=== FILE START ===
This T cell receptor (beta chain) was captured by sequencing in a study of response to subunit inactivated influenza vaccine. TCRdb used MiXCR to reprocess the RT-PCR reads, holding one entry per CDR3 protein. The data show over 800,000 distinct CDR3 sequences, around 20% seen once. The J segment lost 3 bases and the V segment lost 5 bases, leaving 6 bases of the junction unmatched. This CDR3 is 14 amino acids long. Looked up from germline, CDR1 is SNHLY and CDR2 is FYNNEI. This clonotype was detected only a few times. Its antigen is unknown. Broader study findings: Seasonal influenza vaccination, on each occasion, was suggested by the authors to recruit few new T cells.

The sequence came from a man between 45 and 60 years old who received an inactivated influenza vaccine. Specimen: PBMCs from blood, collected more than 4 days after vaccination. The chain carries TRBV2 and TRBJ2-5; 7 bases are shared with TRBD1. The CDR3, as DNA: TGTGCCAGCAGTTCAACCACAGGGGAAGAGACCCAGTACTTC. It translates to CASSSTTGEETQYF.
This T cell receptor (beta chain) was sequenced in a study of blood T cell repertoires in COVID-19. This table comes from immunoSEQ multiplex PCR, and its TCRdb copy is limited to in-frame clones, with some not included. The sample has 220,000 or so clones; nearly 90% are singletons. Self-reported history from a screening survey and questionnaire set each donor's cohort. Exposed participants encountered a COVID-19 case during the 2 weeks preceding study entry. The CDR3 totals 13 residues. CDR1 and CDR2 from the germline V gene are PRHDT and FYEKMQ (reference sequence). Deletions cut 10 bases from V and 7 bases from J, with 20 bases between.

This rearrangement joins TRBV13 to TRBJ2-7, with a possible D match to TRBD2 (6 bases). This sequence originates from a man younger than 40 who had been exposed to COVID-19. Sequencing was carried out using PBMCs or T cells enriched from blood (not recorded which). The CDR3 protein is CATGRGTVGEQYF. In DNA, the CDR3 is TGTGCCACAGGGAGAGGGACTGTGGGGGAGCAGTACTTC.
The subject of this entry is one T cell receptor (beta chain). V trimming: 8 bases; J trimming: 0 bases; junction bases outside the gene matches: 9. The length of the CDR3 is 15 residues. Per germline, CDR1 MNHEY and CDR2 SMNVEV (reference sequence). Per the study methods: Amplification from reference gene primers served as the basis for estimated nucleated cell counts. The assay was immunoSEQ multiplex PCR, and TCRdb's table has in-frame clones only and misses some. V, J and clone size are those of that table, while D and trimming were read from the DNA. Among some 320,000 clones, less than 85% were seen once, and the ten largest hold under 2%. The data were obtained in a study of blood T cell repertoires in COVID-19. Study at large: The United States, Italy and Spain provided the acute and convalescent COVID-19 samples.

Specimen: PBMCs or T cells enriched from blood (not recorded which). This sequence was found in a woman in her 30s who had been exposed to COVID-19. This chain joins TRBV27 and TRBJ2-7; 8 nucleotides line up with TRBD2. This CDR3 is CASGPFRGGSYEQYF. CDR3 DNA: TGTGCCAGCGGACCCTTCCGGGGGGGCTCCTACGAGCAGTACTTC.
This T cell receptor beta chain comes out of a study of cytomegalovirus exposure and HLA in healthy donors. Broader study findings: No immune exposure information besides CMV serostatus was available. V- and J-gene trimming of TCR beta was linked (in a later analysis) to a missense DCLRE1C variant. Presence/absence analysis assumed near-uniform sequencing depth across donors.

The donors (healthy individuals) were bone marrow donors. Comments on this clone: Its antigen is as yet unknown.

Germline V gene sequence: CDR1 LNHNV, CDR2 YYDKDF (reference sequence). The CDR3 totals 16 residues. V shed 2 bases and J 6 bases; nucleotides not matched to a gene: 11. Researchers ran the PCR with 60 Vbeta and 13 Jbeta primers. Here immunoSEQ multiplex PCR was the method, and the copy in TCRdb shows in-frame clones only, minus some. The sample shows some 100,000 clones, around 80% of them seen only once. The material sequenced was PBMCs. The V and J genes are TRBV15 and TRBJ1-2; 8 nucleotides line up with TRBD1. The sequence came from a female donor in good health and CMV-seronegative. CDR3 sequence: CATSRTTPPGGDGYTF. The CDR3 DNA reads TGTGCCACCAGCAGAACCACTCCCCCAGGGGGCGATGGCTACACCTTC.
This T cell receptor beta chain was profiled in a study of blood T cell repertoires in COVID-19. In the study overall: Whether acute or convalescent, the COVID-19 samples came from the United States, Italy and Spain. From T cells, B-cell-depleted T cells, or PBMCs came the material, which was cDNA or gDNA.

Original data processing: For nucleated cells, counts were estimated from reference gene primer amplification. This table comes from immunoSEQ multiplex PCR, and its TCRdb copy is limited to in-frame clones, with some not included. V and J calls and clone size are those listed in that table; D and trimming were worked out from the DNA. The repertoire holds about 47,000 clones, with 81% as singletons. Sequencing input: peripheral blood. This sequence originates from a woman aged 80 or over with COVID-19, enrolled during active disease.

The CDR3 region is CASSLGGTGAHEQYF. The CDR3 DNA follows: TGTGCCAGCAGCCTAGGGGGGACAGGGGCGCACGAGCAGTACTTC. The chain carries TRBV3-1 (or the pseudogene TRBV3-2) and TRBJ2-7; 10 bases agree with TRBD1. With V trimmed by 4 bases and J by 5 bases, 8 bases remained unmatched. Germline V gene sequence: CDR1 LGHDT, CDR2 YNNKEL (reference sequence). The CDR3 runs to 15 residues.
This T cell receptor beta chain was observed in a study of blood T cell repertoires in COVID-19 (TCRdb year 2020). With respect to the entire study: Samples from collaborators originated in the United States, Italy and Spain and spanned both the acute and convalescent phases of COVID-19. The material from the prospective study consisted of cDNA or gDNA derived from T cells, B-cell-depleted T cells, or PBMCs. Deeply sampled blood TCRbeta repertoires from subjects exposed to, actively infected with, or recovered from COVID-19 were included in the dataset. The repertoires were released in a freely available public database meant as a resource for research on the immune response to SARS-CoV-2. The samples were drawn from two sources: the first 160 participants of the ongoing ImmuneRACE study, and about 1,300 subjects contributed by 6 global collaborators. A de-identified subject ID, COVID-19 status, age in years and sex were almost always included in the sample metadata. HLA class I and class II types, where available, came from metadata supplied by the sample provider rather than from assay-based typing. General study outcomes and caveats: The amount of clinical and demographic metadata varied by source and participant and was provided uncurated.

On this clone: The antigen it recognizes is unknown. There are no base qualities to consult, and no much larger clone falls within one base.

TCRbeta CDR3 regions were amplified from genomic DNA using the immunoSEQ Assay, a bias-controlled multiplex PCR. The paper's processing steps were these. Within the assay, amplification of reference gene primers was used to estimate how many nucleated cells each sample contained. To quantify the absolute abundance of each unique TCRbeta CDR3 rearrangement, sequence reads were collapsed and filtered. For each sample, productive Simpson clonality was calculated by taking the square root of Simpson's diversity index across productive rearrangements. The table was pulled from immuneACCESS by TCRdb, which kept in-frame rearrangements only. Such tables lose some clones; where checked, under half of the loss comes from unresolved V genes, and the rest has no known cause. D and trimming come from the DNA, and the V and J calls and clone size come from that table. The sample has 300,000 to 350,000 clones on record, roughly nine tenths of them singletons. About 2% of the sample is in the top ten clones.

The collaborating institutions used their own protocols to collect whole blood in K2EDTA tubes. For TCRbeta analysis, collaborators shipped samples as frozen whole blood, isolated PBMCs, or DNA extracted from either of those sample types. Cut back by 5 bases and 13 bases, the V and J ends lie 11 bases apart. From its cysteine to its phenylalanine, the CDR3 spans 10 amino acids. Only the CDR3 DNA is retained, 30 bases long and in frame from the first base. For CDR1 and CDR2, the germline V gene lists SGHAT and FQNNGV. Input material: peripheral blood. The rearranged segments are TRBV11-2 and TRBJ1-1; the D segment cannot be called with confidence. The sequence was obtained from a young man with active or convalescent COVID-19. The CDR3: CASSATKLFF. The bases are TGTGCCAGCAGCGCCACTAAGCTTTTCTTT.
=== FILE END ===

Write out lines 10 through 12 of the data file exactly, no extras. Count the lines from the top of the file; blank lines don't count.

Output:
This T cell receptor beta chain was profiled in a study of blood T cell repertoires in COVID-19. In the study overall: Whether acute or convalescent, the COVID-19 samples came from the United States, Italy and Spain. From T cells, B-cell-depleted T cells, or PBMCs came the material, which was cDNA or gDNA.

Original data processing: For nucleated cells, counts were estimated from reference gene primer amplification. This table comes from immunoSEQ multiplex PCR, and its TCRdb copy is limited to in-frame clones, with some not included. V and J calls and clone size are those listed in that table; D and trimming were worked out from the DNA. The repertoire holds about 47,000 clones, with 81% as singletons. Sequencing input: peripheral blood. This sequence originates from a woman aged 80 or over with COVID-19, enrolled during active disease.

The CDR3 region is CASSLGGTGAHEQYF. The CDR3 DNA follows: TGTGCCAGCAGCCTAGGGGGGACAGGGGCGCACGAGCAGTACTTC. The chain carries TRBV3-1 (or the pseudogene TRBV3-2) and TRBJ2-7; 10 bases agree with TRBD1. With V trimmed by 4 bases and J by 5 bases, 8 bases remained unmatched. Germline V gene sequence: CDR1 LGHDT, CDR2 YNNKEL (reference sequence). The CDR3 runs to 15 residues.